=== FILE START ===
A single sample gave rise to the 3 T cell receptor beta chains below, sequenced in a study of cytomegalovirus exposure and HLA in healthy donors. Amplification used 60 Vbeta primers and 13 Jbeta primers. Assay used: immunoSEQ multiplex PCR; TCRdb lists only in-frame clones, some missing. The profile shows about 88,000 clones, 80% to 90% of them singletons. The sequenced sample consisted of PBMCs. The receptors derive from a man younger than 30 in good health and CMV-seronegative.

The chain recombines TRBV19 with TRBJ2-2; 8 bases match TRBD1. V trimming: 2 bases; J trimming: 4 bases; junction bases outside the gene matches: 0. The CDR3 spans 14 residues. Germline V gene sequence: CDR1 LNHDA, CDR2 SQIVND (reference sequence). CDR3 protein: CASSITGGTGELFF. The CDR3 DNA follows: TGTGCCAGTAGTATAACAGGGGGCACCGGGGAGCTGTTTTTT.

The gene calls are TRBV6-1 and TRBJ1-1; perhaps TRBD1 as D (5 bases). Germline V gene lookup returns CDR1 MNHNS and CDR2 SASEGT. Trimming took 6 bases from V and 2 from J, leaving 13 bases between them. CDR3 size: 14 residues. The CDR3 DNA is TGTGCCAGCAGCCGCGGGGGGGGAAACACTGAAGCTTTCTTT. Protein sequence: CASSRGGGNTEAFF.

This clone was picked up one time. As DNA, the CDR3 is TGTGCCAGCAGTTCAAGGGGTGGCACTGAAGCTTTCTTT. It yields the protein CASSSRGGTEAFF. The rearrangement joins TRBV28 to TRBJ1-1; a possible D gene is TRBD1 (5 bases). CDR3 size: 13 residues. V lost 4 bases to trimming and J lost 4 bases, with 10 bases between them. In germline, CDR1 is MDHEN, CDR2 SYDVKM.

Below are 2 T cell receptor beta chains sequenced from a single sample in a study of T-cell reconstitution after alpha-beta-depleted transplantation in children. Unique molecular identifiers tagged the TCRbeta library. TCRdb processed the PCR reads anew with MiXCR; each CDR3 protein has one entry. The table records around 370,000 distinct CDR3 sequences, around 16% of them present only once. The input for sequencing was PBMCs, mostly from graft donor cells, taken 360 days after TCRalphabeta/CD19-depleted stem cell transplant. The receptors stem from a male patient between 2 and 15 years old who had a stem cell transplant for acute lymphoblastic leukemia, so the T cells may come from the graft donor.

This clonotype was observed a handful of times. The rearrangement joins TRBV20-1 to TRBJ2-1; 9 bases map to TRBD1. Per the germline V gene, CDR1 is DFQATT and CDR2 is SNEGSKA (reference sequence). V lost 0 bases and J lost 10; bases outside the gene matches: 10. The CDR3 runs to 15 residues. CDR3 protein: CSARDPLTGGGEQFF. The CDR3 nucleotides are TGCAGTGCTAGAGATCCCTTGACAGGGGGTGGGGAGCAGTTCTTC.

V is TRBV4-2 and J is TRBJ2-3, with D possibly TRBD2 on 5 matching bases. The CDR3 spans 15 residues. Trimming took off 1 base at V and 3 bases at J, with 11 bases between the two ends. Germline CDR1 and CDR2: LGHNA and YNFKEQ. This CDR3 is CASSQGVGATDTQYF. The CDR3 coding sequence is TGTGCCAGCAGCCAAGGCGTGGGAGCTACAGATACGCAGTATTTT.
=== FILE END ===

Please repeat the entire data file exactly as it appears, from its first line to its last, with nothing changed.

A single sample gave rise to the 3 T cell receptor beta chains below, sequenced in a study of cytomegalovirus exposure and HLA in healthy donors. Amplification used 60 Vbeta primers and 13 Jbeta primers. Assay used: immunoSEQ multiplex PCR; TCRdb lists only in-frame clones, some missing. The profile shows about 88,000 clones, 80% to 90% of them singletons. The sequenced sample consisted of PBMCs. The receptors derive from a man younger than 30 in good health and CMV-seronegative.

The chain recombines TRBV19 with TRBJ2-2; 8 bases match TRBD1. V trimming: 2 bases; J trimming: 4 bases; junction bases outside the gene matches: 0. The CDR3 spans 14 residues. Germline V gene sequence: CDR1 LNHDA, CDR2 SQIVND (reference sequence). CDR3 protein: CASSITGGTGELFF. The CDR3 DNA follows: TGTGCCAGTAGTATAACAGGGGGCACCGGGGAGCTGTTTTTT.

The gene calls are TRBV6-1 and TRBJ1-1; perhaps TRBD1 as D (5 bases). Germline V gene lookup returns CDR1 MNHNS and CDR2 SASEGT. Trimming took 6 bases from V and 2 from J, leaving 13 bases between them. CDR3 size: 14 residues. The CDR3 DNA is TGTGCCAGCAGCCGCGGGGGGGGAAACACTGAAGCTTTCTTT. Protein sequence: CASSRGGGNTEAFF.

This clone was picked up one time. As DNA, the CDR3 is TGTGCCAGCAGTTCAAGGGGTGGCACTGAAGCTTTCTTT. It yields the protein CASSSRGGTEAFF. The rearrangement joins TRBV28 to TRBJ1-1; a possible D gene is TRBD1 (5 bases). CDR3 size: 13 residues. V lost 4 bases to trimming and J lost 4 bases, with 10 bases between them. In germline, CDR1 is MDHEN, CDR2 SYDVKM.

Below are 2 T cell receptor beta chains sequenced from a single sample in a study of T-cell reconstitution after alpha-beta-depleted transplantation in children. Unique molecular identifiers tagged the TCRbeta library. TCRdb processed the PCR reads anew with MiXCR; each CDR3 protein has one entry. The table records around 370,000 distinct CDR3 sequences, around 16% of them present only once. The input for sequencing was PBMCs, mostly from graft donor cells, taken 360 days after TCRalphabeta/CD19-depleted stem cell transplant. The receptors stem from a male patient between 2 and 15 years old who had a stem cell transplant for acute lymphoblastic leukemia, so the T cells may come from the graft donor.

This clonotype was observed a handful of times. The rearrangement joins TRBV20-1 to TRBJ2-1; 9 bases map to TRBD1. Per the germline V gene, CDR1 is DFQATT and CDR2 is SNEGSKA (reference sequence). V lost 0 bases and J lost 10; bases outside the gene matches: 10. The CDR3 runs to 15 residues. CDR3 protein: CSARDPLTGGGEQFF. The CDR3 nucleotides are TGCAGTGCTAGAGATCCCTTGACAGGGGGTGGGGAGCAGTTCTTC.

V is TRBV4-2 and J is TRBJ2-3, with D possibly TRBD2 on 5 matching bases. The CDR3 spans 15 residues. Trimming took off 1 base at V and 3 bases at J, with 11 bases between the two ends. Germline CDR1 and CDR2: LGHNA and YNFKEQ. This CDR3 is CASSQGVGATDTQYF. The CDR3 coding sequence is TGTGCCAGCAGCCAAGGCGTGGGAGCTACAGATACGCAGTATTTT.